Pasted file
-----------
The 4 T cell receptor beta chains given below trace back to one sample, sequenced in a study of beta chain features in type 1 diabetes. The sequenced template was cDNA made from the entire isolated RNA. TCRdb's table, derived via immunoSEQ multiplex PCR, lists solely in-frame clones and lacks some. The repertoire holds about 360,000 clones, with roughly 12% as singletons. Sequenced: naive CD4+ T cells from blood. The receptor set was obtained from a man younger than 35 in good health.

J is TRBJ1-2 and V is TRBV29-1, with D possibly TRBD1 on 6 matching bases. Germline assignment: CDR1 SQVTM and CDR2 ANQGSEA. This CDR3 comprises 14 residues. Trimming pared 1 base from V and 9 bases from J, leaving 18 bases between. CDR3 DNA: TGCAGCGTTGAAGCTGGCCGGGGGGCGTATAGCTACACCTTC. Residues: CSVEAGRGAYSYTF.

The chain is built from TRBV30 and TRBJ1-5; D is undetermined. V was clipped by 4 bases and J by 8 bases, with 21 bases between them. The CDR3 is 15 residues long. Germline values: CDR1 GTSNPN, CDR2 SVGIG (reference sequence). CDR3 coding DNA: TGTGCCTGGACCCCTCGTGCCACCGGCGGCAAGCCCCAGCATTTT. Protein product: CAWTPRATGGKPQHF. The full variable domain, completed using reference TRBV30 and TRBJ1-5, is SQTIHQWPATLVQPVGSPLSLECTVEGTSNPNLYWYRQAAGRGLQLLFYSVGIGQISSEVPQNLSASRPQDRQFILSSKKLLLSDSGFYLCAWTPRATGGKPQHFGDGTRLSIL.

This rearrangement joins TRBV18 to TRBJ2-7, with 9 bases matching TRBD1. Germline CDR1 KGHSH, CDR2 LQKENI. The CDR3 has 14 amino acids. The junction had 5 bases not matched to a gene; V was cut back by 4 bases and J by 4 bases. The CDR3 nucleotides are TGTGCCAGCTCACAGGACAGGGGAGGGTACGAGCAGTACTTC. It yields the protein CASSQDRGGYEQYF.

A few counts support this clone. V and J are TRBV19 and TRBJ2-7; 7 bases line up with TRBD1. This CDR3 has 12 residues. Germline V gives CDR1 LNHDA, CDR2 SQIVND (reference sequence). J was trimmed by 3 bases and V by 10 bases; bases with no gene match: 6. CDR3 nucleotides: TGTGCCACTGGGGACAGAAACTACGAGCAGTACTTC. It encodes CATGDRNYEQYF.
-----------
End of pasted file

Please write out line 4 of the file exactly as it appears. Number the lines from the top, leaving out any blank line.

This rearrangement joins TRBV18 to TRBJ2-7, with 9 bases matching TRBD1. Germline CDR1 KGHSH, CDR2 LQKENI. The CDR3 has 14 amino acids. The junction had 5 bases not matched to a gene; V was cut back by 4 bases and J by 4 bases. The CDR3 nucleotides are TGTGCCAGCTCACAGGACAGGGGAGGGTACGAGCAGTACTTC. It yields the protein CASSQDRGGYEQYF.